Things You'll Need
1/4-inch dowel rod
Most canned wood fillers are solvent based. If the filler is brittle, it cannot be moistened enough to work with. replace it with a new can.
Wood filler is basically a mixture of glue and gypsum or sawdust. The glue creates a binder that holds the material together for filling in small holes and cracks in wood. The filler is kept moist either with water or solvents. One way to tell the difference is to open the can and smell. Water-based fillers do not have a strong chemical odor. Often filler ends up staying in the can longer than expected and starts to dry out. Softening wood filler in a can is a matter of lubricating it with its moistener.
Open the can and pour just enough acetone to cover the top of the wood filler. Poke a 1/4-inch dowel into several spots in the wood filler. This creates channels for the acetone.
Add some more acetone just until the top of the filler is covered. Close the lid tightly and allow the acetone to work for 15 minutes.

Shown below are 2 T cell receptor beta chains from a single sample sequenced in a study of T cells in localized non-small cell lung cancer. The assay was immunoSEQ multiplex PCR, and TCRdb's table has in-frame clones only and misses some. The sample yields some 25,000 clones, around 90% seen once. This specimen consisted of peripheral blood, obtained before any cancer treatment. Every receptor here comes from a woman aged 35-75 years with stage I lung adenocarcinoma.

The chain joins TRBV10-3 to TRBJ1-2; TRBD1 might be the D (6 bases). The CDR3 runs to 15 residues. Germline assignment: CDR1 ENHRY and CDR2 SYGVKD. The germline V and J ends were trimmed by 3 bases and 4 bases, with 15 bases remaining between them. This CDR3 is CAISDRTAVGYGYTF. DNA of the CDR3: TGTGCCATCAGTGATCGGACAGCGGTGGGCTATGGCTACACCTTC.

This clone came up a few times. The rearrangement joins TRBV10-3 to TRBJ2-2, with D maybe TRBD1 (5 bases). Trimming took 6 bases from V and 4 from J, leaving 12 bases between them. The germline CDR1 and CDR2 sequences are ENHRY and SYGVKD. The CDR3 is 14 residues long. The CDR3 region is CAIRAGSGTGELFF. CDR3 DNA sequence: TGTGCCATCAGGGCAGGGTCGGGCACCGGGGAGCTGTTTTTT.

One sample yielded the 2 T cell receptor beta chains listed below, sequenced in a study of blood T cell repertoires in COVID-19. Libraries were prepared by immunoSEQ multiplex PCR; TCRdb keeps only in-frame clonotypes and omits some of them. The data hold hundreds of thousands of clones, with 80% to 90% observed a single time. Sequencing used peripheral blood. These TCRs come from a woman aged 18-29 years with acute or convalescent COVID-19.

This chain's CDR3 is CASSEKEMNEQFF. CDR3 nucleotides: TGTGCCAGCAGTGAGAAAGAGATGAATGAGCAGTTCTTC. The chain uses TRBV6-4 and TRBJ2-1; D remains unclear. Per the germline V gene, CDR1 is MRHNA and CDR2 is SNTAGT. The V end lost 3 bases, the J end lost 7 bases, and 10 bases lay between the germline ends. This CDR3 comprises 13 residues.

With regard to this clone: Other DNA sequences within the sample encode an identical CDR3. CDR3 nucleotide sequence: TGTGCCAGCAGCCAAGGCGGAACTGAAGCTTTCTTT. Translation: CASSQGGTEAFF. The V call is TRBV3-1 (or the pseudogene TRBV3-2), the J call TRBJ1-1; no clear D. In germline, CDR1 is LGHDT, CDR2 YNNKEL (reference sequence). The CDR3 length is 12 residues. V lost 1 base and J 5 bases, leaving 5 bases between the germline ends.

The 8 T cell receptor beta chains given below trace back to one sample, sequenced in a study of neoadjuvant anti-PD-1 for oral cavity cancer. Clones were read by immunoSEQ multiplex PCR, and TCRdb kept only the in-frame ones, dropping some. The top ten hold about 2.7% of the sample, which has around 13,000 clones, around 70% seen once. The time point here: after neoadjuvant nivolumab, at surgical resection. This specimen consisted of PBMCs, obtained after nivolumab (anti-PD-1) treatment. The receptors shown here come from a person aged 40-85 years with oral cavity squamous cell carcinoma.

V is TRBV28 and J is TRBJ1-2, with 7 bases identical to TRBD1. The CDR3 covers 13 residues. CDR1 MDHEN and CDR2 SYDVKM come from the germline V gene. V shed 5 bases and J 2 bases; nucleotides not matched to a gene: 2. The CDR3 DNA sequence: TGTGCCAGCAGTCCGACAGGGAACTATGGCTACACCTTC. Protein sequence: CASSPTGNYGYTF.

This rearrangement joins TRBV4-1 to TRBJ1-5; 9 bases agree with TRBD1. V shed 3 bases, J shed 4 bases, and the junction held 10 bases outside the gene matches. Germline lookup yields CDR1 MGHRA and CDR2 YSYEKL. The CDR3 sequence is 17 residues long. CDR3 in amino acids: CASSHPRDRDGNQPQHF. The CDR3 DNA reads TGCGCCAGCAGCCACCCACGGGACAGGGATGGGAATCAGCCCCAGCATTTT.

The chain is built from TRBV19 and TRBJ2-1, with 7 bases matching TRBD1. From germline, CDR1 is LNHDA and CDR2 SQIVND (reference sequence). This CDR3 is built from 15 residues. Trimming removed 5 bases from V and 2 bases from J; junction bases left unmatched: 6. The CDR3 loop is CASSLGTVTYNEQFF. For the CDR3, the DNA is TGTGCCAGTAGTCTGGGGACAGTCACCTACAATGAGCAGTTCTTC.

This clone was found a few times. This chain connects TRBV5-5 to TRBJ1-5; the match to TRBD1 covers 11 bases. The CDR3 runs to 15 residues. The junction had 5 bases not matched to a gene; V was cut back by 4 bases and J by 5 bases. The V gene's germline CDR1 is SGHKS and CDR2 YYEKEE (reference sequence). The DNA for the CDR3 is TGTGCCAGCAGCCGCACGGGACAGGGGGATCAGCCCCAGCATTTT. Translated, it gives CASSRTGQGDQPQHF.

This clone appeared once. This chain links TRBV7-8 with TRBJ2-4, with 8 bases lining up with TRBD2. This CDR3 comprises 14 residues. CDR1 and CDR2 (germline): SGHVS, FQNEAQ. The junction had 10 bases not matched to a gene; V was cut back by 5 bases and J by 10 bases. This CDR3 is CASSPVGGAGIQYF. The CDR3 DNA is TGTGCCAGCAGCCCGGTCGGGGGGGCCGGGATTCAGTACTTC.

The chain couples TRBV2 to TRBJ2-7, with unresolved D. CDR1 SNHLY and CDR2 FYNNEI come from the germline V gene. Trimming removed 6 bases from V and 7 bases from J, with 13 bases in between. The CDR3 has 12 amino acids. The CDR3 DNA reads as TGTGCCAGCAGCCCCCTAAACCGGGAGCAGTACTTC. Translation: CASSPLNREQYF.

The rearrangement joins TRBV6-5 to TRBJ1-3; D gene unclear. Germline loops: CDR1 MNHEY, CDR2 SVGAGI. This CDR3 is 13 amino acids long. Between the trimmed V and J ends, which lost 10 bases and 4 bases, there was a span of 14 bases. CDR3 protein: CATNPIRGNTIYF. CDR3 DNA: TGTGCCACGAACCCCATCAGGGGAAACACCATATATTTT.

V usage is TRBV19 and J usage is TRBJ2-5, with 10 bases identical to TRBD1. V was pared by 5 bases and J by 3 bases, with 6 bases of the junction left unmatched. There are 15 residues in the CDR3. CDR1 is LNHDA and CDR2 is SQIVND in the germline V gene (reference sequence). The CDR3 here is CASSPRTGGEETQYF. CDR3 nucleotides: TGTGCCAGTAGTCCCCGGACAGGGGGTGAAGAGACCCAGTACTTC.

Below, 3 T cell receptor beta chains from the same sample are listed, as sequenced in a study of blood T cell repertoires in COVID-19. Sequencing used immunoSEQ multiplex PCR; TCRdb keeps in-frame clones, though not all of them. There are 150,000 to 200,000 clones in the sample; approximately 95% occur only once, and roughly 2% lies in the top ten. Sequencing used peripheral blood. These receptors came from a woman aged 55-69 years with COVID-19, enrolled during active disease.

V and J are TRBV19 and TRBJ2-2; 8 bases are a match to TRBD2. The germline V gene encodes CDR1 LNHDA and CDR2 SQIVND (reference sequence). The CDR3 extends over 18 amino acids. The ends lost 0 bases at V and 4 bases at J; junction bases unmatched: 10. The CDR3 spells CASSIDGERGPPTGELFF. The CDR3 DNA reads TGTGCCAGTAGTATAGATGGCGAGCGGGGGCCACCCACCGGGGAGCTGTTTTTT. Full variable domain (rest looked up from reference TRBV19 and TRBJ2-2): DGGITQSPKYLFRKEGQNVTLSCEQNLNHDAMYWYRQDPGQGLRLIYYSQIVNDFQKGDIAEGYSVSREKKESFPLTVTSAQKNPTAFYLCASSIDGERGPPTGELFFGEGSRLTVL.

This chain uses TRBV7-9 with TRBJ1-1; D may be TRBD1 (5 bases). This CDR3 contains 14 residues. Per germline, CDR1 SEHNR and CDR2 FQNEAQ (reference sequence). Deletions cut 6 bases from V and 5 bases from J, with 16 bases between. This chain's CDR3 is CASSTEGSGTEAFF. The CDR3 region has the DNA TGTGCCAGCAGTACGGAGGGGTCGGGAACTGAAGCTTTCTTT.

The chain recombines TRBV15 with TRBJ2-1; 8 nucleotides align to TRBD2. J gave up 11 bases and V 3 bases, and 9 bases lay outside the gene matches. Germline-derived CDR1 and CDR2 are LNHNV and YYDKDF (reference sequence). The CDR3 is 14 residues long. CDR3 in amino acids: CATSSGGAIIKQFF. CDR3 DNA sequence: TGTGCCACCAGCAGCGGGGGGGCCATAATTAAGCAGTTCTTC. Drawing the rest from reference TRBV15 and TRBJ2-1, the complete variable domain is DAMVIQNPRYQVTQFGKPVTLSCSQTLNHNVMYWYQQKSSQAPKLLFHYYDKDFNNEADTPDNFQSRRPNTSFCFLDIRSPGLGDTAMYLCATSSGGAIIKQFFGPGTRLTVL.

Reopen the can and mix the wood filler around with the 1/4-inch dowel rod. The filler is difficult to mix at first but begins to move freely once the acetone mixes well with it. Pour off any excess acetone into a disposable cup and discard.
Open the lid and add enough water to soften the top of the wood filler.
Mix the filler well using a 1/4-inch dowel. Add water as necessary until the filler is softened enough to apply.
Add a couple drops of wood glue, if the filler becomes too thin. Mix the glue in to the filler thoroughly with the dowel.
Kenneth Crawford is a freelance writer with more than 10 years of experience. His work has appeared in both print and online publications, including "The American Chronicle." Crawford holds an associate degree in business administration from Commonwealth College.